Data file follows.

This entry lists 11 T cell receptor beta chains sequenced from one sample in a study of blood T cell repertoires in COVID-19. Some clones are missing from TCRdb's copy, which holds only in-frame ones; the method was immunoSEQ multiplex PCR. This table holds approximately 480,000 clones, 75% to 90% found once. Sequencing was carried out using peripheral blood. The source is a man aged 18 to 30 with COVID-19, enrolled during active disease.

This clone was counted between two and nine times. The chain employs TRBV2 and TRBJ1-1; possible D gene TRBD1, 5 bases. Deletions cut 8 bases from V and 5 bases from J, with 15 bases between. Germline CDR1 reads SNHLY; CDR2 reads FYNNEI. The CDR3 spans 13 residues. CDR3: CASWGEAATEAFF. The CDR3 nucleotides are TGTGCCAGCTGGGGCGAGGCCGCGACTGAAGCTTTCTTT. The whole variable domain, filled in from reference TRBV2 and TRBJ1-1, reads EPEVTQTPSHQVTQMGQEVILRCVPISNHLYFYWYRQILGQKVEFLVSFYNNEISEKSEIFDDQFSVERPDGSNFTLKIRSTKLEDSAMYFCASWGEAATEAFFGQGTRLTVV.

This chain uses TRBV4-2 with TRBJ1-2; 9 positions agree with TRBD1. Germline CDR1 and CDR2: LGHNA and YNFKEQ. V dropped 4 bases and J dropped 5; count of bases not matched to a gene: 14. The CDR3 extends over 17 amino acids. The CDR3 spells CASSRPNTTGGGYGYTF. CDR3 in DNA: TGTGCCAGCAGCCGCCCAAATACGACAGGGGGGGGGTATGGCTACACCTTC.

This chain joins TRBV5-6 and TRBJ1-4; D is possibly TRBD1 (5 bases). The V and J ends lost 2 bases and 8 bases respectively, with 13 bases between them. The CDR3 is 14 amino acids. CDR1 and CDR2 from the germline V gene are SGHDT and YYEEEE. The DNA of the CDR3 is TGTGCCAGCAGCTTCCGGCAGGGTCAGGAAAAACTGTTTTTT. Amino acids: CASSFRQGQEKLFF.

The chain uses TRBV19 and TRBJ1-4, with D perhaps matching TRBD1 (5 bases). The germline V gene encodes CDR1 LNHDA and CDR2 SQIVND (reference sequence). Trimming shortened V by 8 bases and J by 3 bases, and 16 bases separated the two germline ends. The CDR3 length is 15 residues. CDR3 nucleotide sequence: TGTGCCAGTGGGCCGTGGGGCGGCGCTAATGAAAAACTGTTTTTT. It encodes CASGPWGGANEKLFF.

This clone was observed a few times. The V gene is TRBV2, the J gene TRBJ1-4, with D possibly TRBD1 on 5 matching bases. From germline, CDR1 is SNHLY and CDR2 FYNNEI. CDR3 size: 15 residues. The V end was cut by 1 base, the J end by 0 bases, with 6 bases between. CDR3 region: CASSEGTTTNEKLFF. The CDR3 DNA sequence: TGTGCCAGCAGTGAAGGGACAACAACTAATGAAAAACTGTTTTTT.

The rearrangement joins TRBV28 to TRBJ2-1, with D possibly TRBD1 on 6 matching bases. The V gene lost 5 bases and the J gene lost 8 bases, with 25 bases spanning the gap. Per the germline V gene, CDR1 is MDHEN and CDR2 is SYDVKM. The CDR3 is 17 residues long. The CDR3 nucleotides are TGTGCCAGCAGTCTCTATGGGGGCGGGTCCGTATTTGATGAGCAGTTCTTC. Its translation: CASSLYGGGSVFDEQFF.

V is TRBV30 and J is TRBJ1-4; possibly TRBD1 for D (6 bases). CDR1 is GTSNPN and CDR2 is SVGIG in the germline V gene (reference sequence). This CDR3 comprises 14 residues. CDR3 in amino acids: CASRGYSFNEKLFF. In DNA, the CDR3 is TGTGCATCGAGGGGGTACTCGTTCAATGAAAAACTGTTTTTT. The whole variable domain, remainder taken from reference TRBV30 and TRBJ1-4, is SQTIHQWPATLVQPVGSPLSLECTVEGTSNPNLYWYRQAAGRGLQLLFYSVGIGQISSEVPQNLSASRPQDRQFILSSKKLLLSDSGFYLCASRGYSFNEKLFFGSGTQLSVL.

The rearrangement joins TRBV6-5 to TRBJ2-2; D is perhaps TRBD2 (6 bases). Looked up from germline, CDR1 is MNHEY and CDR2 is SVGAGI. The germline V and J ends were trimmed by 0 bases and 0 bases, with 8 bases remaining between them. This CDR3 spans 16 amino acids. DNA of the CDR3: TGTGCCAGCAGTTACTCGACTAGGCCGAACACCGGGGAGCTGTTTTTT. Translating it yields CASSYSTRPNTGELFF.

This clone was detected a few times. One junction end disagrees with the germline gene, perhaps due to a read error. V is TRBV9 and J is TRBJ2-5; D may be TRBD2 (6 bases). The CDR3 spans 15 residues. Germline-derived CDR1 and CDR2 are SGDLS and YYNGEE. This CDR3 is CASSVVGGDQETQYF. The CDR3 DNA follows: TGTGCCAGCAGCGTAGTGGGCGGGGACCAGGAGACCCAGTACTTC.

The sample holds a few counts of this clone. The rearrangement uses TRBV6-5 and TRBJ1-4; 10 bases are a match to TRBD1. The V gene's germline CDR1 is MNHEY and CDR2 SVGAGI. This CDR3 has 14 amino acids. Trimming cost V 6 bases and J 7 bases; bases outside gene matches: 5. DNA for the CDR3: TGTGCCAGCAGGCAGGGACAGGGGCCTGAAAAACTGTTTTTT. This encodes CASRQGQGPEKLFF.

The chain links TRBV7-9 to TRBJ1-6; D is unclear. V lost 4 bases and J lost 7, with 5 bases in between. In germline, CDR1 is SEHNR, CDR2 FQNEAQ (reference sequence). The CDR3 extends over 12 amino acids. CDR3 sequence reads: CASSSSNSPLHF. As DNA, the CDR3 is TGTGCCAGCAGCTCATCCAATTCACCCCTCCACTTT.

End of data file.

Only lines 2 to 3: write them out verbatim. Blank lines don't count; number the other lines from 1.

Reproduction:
This clone was counted between two and nine times. The chain employs TRBV2 and TRBJ1-1; possible D gene TRBD1, 5 bases. Deletions cut 8 bases from V and 5 bases from J, with 15 bases between. Germline CDR1 reads SNHLY; CDR2 reads FYNNEI. The CDR3 spans 13 residues. CDR3: CASWGEAATEAFF. The CDR3 nucleotides are TGTGCCAGCTGGGGCGAGGCCGCGACTGAAGCTTTCTTT. The whole variable domain, filled in from reference TRBV2 and TRBJ1-1, reads EPEVTQTPSHQVTQMGQEVILRCVPISNHLYFYWYRQILGQKVEFLVSFYNNEISEKSEIFDDQFSVERPDGSNFTLKIRSTKLEDSAMYFCASWGEAATEAFFGQGTRLTVV.

This chain uses TRBV4-2 with TRBJ1-2; 9 positions agree with TRBD1. Germline CDR1 and CDR2: LGHNA and YNFKEQ. V dropped 4 bases and J dropped 5; count of bases not matched to a gene: 14. The CDR3 extends over 17 amino acids. The CDR3 spells CASSRPNTTGGGYGYTF. CDR3 in DNA: TGTGCCAGCAGCCGCCCAAATACGACAGGGGGGGGGTATGGCTACACCTTC.